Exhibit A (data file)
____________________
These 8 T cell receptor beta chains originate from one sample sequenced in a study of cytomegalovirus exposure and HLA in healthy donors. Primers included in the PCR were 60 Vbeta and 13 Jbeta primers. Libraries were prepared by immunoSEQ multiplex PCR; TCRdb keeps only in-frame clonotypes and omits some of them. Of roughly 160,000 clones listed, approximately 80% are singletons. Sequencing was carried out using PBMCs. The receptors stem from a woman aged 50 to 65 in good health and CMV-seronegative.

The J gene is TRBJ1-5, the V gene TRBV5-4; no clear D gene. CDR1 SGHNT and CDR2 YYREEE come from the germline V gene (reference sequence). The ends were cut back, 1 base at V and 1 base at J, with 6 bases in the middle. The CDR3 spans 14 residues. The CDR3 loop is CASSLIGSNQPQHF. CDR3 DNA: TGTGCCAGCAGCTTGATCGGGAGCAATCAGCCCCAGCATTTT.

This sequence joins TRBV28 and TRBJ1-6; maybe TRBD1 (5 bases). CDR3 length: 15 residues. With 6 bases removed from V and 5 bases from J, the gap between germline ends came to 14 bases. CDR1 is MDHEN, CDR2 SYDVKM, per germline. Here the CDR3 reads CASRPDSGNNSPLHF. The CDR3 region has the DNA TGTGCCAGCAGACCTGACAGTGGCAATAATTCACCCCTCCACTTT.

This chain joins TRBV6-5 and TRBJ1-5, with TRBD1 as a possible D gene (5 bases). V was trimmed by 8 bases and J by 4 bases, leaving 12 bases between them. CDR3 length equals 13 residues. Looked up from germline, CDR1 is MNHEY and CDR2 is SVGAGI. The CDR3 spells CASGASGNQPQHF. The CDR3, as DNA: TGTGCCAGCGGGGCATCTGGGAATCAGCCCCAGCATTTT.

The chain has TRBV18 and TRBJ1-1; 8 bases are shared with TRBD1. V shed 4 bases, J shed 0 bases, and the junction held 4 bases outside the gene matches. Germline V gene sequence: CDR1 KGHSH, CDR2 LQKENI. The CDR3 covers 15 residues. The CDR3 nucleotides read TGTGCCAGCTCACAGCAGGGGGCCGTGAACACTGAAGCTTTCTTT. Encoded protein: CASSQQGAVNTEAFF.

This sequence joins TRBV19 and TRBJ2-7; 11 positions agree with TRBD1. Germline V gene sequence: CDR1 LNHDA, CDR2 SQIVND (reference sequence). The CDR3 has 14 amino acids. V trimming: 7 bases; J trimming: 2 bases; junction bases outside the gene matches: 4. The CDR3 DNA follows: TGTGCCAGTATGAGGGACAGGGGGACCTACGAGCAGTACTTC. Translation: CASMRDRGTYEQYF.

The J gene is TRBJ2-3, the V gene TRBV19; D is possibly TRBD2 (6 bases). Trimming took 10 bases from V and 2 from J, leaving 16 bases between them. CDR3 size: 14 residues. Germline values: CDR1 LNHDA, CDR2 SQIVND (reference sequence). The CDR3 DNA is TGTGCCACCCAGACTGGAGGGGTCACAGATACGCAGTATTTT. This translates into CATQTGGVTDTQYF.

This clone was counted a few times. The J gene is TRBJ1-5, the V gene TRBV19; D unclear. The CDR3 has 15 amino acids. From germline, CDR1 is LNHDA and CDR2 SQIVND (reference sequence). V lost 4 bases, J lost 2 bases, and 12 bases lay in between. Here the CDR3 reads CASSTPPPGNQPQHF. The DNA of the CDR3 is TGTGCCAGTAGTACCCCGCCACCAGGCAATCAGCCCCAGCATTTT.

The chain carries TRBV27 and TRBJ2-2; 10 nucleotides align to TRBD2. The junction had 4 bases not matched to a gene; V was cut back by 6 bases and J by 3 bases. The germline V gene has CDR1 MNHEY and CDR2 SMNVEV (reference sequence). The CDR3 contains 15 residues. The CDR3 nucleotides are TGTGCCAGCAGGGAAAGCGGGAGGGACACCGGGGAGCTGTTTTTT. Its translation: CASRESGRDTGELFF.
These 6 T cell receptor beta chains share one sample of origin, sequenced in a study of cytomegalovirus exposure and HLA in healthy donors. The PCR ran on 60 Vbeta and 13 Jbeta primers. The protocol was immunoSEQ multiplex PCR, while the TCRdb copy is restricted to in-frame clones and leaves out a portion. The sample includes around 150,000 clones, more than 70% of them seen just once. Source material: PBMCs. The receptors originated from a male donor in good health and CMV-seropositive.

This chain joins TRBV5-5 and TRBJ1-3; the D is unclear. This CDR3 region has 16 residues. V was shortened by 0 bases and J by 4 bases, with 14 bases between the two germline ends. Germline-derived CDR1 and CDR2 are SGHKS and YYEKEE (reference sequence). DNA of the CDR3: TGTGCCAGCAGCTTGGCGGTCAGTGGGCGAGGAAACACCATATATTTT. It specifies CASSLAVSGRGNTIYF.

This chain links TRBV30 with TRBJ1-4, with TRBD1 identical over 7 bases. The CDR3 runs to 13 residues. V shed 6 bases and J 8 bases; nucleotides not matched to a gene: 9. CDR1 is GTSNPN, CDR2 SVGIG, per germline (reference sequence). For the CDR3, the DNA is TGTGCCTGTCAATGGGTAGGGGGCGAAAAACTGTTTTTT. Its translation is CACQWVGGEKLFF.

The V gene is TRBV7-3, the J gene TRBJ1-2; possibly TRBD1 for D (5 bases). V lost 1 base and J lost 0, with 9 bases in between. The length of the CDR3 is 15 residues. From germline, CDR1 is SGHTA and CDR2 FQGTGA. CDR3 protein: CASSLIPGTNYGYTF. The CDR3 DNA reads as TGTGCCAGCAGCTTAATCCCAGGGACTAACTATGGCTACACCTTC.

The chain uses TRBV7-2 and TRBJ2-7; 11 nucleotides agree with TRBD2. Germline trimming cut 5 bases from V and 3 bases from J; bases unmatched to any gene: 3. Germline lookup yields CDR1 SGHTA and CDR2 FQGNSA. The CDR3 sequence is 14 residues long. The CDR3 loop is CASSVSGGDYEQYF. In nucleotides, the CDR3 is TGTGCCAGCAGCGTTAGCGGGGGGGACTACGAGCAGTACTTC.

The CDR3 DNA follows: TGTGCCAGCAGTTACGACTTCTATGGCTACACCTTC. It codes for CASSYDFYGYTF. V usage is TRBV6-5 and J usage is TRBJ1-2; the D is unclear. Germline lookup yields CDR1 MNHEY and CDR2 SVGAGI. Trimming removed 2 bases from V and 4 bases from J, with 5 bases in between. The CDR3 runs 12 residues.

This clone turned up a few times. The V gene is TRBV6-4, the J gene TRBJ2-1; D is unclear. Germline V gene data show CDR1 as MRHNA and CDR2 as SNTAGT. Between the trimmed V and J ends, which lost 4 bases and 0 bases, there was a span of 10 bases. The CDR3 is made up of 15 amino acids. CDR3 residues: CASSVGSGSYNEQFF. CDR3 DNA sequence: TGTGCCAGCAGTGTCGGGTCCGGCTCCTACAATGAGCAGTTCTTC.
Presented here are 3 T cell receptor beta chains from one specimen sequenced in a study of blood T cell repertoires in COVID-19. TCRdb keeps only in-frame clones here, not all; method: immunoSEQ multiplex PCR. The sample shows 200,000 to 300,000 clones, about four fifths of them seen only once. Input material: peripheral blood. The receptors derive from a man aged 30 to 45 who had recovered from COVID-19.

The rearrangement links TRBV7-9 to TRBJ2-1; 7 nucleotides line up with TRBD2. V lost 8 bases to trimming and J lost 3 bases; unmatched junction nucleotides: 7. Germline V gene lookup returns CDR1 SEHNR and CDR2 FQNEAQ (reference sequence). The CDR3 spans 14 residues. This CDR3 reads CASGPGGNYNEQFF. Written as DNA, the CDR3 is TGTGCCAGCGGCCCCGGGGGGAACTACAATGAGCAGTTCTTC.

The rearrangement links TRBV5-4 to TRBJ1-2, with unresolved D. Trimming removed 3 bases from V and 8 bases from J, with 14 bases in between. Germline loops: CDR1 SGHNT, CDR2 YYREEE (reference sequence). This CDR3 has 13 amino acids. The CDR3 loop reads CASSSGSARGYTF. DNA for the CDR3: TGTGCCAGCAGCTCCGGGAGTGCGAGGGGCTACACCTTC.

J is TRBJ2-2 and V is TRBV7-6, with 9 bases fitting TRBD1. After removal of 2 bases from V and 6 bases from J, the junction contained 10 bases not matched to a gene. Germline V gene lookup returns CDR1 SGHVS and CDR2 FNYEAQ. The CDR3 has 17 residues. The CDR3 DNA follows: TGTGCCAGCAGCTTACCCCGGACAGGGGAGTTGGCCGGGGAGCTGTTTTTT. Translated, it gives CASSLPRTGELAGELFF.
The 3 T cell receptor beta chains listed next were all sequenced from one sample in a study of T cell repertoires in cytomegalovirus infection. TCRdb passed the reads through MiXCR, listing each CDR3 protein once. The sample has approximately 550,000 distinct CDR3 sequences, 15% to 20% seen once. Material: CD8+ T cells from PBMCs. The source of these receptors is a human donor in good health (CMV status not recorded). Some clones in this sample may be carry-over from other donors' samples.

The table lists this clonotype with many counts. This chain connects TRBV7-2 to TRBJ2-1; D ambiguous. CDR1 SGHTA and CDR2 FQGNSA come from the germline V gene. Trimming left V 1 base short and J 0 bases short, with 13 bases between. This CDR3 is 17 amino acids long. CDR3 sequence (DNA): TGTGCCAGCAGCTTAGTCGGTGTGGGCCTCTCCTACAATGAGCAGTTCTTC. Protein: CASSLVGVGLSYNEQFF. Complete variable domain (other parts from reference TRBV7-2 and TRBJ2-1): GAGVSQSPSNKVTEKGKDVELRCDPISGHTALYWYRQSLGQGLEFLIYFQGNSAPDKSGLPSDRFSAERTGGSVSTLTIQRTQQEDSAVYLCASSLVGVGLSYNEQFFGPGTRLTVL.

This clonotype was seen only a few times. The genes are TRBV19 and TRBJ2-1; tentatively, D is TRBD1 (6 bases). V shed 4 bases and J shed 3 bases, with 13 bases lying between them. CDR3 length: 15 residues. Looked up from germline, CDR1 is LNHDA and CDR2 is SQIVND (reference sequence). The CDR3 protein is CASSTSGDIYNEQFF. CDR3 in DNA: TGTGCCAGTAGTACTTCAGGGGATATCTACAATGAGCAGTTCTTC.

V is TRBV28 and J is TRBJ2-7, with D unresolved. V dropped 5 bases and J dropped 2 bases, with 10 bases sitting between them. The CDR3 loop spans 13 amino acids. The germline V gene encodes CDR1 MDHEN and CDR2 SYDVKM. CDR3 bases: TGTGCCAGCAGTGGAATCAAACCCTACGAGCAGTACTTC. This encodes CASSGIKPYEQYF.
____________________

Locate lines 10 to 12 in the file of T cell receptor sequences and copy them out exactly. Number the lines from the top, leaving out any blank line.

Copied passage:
These 6 T cell receptor beta chains share one sample of origin, sequenced in a study of cytomegalovirus exposure and HLA in healthy donors. The PCR ran on 60 Vbeta and 13 Jbeta primers. The protocol was immunoSEQ multiplex PCR, while the TCRdb copy is restricted to in-frame clones and leaves out a portion. The sample includes around 150,000 clones, more than 70% of them seen just once. Source material: PBMCs. The receptors originated from a male donor in good health and CMV-seropositive.

This chain joins TRBV5-5 and TRBJ1-3; the D is unclear. This CDR3 region has 16 residues. V was shortened by 0 bases and J by 4 bases, with 14 bases between the two germline ends. Germline-derived CDR1 and CDR2 are SGHKS and YYEKEE (reference sequence). DNA of the CDR3: TGTGCCAGCAGCTTGGCGGTCAGTGGGCGAGGAAACACCATATATTTT. It specifies CASSLAVSGRGNTIYF.

This chain links TRBV30 with TRBJ1-4, with TRBD1 identical over 7 bases. The CDR3 runs to 13 residues. V shed 6 bases and J 8 bases; nucleotides not matched to a gene: 9. CDR1 is GTSNPN, CDR2 SVGIG, per germline (reference sequence). For the CDR3, the DNA is TGTGCCTGTCAATGGGTAGGGGGCGAAAAACTGTTTTTT. Its translation is CACQWVGGEKLFF.